So where's the hipness? It lies in the architectural components and their relationship to City Farm's overreaching ideas. Most apparent are two reused shipping containers. One contains office space, while the other provides storage space and acts as the produce stand. Each is emblazoned with super-graphics, images of tomatoes enlarged greater than human size. New openings for access and the produce stand's retail window are made via welding the container. These relatively cheap ($1,500 a piece) containers give the project its primary identity, an industrial aesthetic that fits at home in most city sites. "Using shipping containers was really a no-brainer," says Rappel, "due to them being transportable, weatherproof, and relatively cheap." By reusing them, the architects are also relating to one of Dunn's other programs, recycling.

The architects found inspiration in the work of LOT/EK, a New York-based architecture studio that investigates the reuse of outdated industrial objects for contemporary uses, such as a loft where residents sleep in a refashioned petroleum trailer tank. With the shipping containers, the architects found a functional object that also symbolizes City Farm's transient nature, similarly evident in Australian architect Sean Godsell's Future Shack, his prototypical housing for disaster victims that uses shipping containers as temporary homes. Another reference is the late Samuel Mockbee's Rural Studio in Alabama, where his students recycled everything from carpets to car windshields for homes and other buildings for the rural poor. "We're taking an object that's become an almost disposable commodity," explains Kuhl. It appears that the Farmstead architects are using industrial components as a way to salvage the excesses of globalization, but also as creative inspiration and a way to brand City Farm in the urban environment.

At Division and Clybourn, the two shipping containers start to define the area of the Farmstead, further delineated by vine-covered chain-link fencing and straw bales (although used in the original competition design, at the time of writing the architects were considering bundling non-combustible paper used by Blue Man Group or breaking down and reusing wood palettes, objects that are as ubiquitous as shipping containers). Additionally, a canvas covering provides shade while funneling rainwater towards a collecting basin, where the water can then be used for washing vegetables at the outdoor work area.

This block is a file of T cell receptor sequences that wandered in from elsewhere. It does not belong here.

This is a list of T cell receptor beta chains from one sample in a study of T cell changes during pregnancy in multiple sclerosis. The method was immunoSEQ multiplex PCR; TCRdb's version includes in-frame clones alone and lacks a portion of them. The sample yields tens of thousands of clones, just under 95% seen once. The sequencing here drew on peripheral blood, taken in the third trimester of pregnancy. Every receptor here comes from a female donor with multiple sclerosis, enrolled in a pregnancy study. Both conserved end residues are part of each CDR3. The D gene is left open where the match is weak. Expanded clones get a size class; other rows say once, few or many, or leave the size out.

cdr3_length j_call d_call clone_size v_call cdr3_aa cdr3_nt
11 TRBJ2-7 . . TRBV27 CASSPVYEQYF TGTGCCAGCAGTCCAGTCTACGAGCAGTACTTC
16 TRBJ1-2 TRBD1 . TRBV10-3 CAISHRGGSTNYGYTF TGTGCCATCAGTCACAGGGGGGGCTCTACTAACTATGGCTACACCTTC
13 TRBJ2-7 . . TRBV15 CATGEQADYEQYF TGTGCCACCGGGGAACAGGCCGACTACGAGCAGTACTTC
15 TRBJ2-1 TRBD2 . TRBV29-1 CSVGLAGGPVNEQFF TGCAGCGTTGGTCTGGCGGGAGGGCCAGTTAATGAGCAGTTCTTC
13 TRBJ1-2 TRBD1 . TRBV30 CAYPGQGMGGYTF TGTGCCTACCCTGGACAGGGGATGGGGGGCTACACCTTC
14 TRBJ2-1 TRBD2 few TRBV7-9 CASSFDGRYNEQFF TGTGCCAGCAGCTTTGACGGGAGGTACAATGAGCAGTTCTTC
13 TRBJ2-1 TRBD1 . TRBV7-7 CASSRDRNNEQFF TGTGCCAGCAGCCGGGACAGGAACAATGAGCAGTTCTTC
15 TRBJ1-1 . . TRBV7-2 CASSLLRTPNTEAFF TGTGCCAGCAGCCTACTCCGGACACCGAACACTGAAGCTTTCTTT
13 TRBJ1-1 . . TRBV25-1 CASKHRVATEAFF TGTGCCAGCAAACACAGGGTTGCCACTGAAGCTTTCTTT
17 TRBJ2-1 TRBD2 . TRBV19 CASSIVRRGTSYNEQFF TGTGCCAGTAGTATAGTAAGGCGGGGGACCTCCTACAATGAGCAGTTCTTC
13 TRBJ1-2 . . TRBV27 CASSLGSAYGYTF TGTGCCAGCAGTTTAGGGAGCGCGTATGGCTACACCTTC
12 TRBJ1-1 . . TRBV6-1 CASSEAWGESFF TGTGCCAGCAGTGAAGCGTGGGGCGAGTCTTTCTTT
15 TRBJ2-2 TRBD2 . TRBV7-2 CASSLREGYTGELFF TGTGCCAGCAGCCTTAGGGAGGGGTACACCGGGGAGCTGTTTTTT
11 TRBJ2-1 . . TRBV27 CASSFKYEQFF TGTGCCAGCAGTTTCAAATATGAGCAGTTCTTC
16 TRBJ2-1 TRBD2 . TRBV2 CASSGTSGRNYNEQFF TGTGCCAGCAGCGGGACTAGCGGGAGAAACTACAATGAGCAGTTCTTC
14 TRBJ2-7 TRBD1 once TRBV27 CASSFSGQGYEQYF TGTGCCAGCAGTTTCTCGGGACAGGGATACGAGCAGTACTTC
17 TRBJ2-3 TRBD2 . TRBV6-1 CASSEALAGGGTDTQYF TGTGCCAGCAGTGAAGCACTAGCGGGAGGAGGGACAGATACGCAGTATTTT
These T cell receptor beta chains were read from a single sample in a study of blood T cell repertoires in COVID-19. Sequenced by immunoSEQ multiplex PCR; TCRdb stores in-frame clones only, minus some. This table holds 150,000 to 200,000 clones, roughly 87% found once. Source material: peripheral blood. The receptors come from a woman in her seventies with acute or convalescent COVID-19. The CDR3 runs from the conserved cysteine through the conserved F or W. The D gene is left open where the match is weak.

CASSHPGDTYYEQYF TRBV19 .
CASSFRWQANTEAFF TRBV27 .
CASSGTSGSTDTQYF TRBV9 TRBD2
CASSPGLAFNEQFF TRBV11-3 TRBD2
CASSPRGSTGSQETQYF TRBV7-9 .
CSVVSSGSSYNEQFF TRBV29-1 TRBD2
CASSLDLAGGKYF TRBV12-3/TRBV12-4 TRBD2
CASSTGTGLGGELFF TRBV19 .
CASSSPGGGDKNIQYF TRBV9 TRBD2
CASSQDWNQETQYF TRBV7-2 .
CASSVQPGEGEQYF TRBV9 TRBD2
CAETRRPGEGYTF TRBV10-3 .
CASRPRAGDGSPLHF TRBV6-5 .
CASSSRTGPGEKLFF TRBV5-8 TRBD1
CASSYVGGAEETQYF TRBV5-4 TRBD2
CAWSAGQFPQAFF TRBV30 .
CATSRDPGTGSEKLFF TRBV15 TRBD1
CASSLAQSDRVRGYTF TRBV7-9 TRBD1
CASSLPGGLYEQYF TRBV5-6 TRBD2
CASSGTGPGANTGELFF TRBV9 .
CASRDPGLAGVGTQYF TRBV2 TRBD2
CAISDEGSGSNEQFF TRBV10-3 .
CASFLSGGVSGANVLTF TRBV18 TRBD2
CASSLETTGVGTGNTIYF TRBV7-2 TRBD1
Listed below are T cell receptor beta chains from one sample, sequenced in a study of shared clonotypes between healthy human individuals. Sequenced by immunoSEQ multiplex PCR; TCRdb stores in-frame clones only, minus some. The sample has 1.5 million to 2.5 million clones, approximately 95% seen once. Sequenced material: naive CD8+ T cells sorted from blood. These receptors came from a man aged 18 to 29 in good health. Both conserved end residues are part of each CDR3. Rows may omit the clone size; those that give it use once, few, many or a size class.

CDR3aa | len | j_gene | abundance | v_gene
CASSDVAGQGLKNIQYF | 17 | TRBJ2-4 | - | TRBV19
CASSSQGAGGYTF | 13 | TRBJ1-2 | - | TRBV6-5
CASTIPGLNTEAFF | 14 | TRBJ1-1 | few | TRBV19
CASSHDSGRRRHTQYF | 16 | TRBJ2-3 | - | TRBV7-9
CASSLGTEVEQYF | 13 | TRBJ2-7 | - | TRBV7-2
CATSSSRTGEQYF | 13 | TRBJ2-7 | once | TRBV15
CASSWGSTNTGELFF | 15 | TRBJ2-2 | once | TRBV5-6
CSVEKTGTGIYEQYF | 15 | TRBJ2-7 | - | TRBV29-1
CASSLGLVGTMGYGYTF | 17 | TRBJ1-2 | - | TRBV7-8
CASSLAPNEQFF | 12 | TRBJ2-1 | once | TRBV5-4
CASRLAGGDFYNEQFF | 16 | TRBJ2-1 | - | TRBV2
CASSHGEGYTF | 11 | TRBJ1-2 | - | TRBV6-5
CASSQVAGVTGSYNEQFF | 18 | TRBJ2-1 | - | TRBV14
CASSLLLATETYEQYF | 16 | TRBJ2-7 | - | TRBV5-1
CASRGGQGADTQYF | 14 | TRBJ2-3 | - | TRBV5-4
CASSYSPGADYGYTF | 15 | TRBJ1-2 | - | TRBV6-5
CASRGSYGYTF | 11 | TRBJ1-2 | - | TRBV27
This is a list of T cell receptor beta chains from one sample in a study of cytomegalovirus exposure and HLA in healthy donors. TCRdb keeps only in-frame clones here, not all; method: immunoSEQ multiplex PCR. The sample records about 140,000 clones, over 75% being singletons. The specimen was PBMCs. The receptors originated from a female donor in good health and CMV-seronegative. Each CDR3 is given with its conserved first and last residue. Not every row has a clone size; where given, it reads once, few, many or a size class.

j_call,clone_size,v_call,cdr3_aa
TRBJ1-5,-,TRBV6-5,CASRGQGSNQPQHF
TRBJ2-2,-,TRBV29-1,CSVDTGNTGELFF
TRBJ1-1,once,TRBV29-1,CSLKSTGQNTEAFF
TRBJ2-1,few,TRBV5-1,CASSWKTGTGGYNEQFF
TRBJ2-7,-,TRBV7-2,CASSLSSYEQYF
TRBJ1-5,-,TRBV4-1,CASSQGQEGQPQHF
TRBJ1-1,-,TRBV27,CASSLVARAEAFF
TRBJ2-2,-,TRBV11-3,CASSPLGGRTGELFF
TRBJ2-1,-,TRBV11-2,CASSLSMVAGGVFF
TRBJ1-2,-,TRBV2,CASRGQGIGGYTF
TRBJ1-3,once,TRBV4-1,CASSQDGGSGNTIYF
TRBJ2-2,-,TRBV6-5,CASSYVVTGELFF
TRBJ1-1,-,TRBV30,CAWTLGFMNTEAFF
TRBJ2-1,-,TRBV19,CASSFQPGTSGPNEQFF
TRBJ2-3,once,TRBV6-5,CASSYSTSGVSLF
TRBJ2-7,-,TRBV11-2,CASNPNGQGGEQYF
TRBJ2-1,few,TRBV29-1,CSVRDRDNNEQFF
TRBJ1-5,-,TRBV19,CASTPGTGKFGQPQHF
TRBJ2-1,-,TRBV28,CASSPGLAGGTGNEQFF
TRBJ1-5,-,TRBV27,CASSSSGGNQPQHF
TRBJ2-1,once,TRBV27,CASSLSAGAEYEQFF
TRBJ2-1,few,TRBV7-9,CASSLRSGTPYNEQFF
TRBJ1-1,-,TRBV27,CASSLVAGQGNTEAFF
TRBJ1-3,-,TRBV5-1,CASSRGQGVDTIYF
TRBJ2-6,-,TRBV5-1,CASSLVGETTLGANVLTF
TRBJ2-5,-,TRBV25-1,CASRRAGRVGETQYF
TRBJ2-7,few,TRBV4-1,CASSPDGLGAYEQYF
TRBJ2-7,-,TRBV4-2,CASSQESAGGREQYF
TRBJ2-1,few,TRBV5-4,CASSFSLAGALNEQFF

Rendering of Mobile City Farmstead from the City Farm.

What all these components (shipping containers, chain-link fencing, bales, canvas) have in common is their thrift, as well as being degradable, salvageable, and transportable. If all goes to plan, and the Farmstead is completed in Fall 2004 or Spring 2005, the Division and Clybourn site will be only the first of many sites where the Farmstead will find a home. Sized to the minimum requirements for a viable City Farm (approximately half an acre), the Farmstead is designed to be relocated quickly, particularly when the soon-to-be neighboring single-room occupancy apartments for low-income and homeless residents (developed by Lakefront Supportive Housing and designed by Helmut Jahn) go ahead with Phase 2 plans that will construct additional apartments on the corner site. Recently visiting the site with the architects and Dunn, I learned that the first phase of the SRO taking place of the current City Farm, which eventually relocates to Ohio and Larabee, will impact the Farmstead's initial site plan, but that didn't faze either party. "We originally designed the Farmstead to be next to the alley, for vehicle access and loading," recounts Struckmeyer. "By moving the Farmstead south and rotating it, we addressed concerns of access during construction next door," she continues, "I think it will work just as well in its new location, and having it right on Clybourn may even give the whole project more prominence." Change is an integral component of the architectural process, the design, and City Farm's existence, making this maneuver indicative of the Farmstead design's malleability that will help make it suitable on other sites around the city.

While the Farmstead's design, and its sustainable components, may make it unintentionally hip, it also embodies romantic notions, owing to Dunn's City Farm and its methods and goals. City Farm returns us to an era when people ate locally what was grown locally. Aiming for the same scenario today gives us fresher, organic foods, but also has the effect of beautifying our surroundings while serving greater cultural and economic needs and promoting a climate of sustainability in Chicago.